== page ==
This medication can lower the body’s ability to fight an infection. Notify your doctor promptly if you develop any signs of an infection such as fever, chills, unusual cough, or persistent sore throat.

A very serious allergic reaction to this drug is unlikely, but get medical help right away if it occurs. Symptoms of a serious allergic reaction may include: rash, itching/swelling (especially of the face/tongue/throat), severe dizziness, trouble breathing.

Not everyone experiences these side effects. There may be some side effects not listed above. If you have any concerns about a side-effect, please consult your doctor or pharmacist.

Interactions

What drugs may interact with Cytarabine?

Some products that may interact with this drug include: digoxin, flucytosine, gentamicin.

Cytarabine may interact with other drugs that you are currently taking, which can change how your drug works or increase your risk for serious side effects. To avoid any potential drug interactions, you should keep a list of all the drugs you are using (including prescription drugs, nonprescription drugs and herbal products) and share it with your doctor and pharmacist. For your safety, do not start, stop, or change the dosage of any drugs without your doctor’s approval.

Does food or alcohol interact with Cytarabine?

Cytarabine may interact with food or alcohol by altering the way the drug works or increase the risk for serious side effects. Please discuss with your doctor or pharmacist any potential food or alcohol interactions before using this drug.

What health conditions may interact with Cytarabine?

Cytarabine may interact with your health condition. This interaction may worsen your health condition or alter the way the drug works. It is important to always let your doctor and pharmacist know all the health conditions you currently have.

Dosage

The information provided is not a substitute for any medical advice. You should ALWAYS consult with your doctor or pharmacist before using this Cytarabine.

What is the dose of Cytarabine for an adult?

Usual Adult Dose for Acute Nonlymphocytic Leukemia

Induction as part of combination chemotherapy:

100 mg/m2/day by continuous IV infusion (Days 1 through 7) or 100 mg/m2 IV every 12 hours (Days 1 through 7)

Use: Acute lymphocytic leukemia

Usual Adult Dose for Acute Lymphocytic Leukemia

The literature and/or local protocol should be consulted.

Use: Acute lymphocytic leukemia

Usual Adult Dose for Meningeal Leukemia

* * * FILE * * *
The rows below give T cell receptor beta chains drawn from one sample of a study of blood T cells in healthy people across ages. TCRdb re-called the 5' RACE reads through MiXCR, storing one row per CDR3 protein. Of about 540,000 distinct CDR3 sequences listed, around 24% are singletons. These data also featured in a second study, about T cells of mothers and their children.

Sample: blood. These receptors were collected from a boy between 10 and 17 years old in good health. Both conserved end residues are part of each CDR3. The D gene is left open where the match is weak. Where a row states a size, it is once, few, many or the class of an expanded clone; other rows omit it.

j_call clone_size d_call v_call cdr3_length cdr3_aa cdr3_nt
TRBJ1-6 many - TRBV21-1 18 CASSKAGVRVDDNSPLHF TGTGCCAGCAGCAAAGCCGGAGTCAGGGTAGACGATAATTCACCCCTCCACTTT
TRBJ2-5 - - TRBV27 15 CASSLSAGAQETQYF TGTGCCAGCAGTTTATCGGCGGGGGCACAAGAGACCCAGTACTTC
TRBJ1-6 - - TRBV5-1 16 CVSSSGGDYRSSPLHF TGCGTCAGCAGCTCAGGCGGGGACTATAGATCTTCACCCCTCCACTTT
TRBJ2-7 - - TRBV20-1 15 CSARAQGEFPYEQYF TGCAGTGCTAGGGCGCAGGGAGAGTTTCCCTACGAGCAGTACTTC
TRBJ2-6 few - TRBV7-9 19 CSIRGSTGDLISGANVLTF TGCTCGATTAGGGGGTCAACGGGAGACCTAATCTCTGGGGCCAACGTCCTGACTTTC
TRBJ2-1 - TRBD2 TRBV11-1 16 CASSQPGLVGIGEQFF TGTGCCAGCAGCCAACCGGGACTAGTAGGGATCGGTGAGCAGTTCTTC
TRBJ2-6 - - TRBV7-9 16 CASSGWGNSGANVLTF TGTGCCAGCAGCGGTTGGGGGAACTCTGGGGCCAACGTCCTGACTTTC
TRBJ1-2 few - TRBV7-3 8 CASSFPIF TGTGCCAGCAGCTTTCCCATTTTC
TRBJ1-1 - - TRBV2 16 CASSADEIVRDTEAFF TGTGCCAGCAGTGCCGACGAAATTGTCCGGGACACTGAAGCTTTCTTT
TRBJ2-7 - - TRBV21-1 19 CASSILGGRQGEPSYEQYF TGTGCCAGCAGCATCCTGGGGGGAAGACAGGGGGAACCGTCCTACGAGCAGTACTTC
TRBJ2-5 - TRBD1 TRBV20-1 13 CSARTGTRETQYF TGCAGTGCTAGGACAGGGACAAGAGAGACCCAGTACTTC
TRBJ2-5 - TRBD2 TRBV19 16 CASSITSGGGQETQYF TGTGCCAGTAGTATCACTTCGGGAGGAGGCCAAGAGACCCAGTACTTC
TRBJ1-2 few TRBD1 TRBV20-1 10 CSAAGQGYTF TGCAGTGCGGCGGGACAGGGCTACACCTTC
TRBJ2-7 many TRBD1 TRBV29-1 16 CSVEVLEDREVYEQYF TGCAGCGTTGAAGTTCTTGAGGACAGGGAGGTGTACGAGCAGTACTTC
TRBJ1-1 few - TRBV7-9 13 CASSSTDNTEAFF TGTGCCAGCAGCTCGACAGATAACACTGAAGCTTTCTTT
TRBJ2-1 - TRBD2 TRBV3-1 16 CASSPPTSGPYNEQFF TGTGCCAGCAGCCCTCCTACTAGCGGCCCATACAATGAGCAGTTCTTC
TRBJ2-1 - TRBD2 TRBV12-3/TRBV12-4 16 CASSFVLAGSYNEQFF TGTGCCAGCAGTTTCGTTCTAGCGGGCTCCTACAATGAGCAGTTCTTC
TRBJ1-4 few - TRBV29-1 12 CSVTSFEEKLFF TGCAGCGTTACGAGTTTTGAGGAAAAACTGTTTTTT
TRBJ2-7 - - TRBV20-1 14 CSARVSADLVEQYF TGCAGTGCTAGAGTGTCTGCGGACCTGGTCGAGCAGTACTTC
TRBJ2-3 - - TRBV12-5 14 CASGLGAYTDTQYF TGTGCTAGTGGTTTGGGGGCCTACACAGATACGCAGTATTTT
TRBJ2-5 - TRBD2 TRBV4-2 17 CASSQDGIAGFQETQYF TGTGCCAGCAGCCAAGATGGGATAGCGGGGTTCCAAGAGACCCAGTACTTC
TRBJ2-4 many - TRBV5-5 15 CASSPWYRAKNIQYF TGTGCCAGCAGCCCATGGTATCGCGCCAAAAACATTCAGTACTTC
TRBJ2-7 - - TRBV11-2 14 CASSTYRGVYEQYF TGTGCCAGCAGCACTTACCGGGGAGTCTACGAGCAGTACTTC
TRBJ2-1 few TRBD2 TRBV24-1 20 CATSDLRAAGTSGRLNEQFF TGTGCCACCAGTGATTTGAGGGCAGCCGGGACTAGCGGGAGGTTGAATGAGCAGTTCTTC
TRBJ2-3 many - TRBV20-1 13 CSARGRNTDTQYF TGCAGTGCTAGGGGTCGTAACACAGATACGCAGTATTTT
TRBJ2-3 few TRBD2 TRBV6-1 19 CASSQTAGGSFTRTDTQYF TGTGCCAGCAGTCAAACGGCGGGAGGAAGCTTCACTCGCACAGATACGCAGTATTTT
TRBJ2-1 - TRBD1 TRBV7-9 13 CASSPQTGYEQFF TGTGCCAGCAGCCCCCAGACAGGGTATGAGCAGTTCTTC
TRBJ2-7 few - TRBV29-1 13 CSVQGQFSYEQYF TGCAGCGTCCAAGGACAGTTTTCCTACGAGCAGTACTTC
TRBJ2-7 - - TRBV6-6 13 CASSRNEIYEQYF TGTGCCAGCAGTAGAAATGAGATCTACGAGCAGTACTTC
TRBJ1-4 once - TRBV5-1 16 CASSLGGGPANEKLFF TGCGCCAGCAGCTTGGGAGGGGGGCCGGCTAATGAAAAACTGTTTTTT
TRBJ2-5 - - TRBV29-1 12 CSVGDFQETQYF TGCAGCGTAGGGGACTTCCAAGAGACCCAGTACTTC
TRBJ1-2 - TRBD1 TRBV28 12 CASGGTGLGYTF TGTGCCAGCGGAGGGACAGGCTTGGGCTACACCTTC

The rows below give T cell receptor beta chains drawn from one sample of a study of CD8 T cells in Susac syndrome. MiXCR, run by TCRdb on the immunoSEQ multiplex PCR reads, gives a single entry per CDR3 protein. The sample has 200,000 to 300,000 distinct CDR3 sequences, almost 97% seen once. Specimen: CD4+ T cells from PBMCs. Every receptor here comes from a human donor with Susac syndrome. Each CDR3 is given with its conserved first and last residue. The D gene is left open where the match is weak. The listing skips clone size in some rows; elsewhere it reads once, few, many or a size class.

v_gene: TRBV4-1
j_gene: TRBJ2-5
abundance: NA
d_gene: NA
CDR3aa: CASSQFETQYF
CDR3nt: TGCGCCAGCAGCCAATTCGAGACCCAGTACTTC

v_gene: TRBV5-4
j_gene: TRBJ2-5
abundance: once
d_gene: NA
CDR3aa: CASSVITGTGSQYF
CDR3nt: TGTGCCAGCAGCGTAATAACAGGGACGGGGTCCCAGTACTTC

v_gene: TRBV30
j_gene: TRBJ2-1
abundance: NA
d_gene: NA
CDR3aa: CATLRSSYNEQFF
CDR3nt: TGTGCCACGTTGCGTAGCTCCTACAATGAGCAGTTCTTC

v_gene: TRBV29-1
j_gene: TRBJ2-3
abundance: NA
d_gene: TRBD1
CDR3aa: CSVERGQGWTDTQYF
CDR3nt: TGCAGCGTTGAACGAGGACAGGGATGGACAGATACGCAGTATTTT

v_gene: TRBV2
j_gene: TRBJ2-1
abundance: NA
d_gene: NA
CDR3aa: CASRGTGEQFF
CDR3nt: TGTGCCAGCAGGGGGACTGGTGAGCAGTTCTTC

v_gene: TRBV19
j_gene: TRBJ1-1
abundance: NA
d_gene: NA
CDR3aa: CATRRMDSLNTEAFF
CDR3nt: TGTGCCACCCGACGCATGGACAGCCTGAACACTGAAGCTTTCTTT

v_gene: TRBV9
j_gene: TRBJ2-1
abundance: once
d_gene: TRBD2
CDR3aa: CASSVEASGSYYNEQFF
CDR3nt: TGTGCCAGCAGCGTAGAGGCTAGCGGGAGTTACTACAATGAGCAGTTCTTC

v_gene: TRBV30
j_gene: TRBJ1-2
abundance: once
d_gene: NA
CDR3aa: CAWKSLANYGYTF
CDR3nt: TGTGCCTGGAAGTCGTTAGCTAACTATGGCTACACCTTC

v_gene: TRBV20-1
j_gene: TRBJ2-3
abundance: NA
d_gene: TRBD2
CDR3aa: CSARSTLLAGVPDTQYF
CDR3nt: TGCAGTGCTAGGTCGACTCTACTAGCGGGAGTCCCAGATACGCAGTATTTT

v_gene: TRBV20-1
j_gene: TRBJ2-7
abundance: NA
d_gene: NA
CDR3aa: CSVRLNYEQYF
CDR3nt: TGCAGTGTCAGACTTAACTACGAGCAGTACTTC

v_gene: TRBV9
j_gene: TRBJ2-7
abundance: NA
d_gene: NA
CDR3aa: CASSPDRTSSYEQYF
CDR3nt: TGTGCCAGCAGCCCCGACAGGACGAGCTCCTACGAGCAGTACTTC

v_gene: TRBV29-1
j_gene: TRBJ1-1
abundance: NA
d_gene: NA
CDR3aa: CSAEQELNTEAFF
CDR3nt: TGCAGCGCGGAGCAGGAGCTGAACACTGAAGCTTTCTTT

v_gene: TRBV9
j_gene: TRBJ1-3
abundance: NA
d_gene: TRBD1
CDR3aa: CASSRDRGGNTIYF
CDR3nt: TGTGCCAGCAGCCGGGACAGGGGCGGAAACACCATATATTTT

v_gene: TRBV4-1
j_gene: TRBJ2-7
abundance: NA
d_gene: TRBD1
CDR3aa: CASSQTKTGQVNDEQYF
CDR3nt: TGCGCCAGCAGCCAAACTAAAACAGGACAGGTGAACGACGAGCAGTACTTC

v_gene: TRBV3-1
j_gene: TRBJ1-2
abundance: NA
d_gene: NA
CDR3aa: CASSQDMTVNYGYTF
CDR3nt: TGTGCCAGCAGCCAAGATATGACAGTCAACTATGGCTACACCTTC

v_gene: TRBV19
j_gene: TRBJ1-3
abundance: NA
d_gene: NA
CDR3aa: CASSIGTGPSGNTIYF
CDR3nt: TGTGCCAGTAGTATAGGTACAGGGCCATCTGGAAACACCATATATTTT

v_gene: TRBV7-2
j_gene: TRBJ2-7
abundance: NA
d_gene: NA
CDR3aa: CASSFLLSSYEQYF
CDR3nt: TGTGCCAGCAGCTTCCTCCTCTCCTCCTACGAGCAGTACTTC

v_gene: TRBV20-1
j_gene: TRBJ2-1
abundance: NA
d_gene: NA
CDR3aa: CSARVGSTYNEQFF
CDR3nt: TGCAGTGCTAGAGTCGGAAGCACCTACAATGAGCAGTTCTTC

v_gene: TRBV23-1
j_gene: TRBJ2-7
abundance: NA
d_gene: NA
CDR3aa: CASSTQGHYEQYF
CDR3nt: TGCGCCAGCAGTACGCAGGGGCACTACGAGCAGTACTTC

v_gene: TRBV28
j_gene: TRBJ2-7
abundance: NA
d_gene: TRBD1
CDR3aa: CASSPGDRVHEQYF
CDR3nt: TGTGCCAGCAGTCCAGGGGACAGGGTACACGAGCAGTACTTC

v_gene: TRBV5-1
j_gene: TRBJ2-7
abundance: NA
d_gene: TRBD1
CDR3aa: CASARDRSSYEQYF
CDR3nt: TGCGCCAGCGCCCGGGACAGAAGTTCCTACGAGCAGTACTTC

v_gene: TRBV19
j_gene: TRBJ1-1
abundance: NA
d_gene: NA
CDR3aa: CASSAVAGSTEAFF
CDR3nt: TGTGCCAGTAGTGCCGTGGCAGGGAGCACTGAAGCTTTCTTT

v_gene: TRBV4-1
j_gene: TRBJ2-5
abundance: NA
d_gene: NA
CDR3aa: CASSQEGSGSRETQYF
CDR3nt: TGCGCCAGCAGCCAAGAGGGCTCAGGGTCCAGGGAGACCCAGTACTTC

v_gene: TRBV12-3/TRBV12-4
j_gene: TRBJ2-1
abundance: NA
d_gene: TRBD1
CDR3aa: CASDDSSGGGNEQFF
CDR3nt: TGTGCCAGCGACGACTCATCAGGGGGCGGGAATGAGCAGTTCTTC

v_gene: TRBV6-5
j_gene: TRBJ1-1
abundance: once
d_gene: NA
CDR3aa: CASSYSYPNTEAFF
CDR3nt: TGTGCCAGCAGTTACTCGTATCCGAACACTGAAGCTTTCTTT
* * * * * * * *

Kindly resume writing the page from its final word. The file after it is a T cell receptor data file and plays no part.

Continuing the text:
The dose ranges from 5 mg/m2 to 75 mg/m2 intrathecally once a day for 4 days to once every 4 days (30 mg/m2 every 4 days until cerebrospinal fluid findings are normal, followed by one additional treatment is the most frequently used dose)

Comments:

-Only the preservative free formulation of this drug should be administered intrathecally.

Use: Meningeal leukemia

What is the dose of Cytarabine for a child?

Usual Pediatric Dose for Acute Nonlymphocytic Leukemia

Induction as part of combination chemotherapy:

100 mg/m2/day by continuous IV infusion (Days 1 through 7) or 100 mg/m2 IV every 12 hours (Days 1 through 7)

Comments:

-Children appear to tolerate higher doses of this drug than adults, and where the range of doses is given, children should receive the higher dose.

Use: Acute lymphocytic leukemia

Usual Pediatric Dose for Acute Lymphocytic Leukemia

The literature and/or local protocol should be consulted.

Use: Acute lymphocytic leukemia

Usual Pediatric Dose for Meningeal Leukemia

The dose ranges from 5 mg/m2 to 75 mg/m2 intrathecally once a day for 4 days to once every 4 days (30 mg/m2 every 4 days until cerebrospinal fluid findings are normal, followed by one additional treatment is the most frequently used dose)

Comments:

-Children appear to tolerate higher doses of this drug than adults, and where the range of doses is given, children should receive the higher dose.

-Only the preservative free formulation of this drug should be administered intrathecally.

Use: Meningeal leukemia

How is Cytarabine available?

Cytarabine is available in the following dosage forms and strengths:

  • Injectable powder for injection,
  • Injectable solution.

What should I do in case of an emergency or overdose?

In case of an emergency or an overdose, call your local emergency services or go to your nearest emergency room.

What should I do if I miss a dose?

If you miss a dose of Cytarabine, take it as soon as possible. However, if it is almost time for your next dose, skip the missed dose and take your regular dose as scheduled. Do not take a double dose.

 

Hello Health Group does not provide medical advice, diagnosis or treatment.

Sources

Review Date: September 2, 2018 | Last Modified: September 2, 2018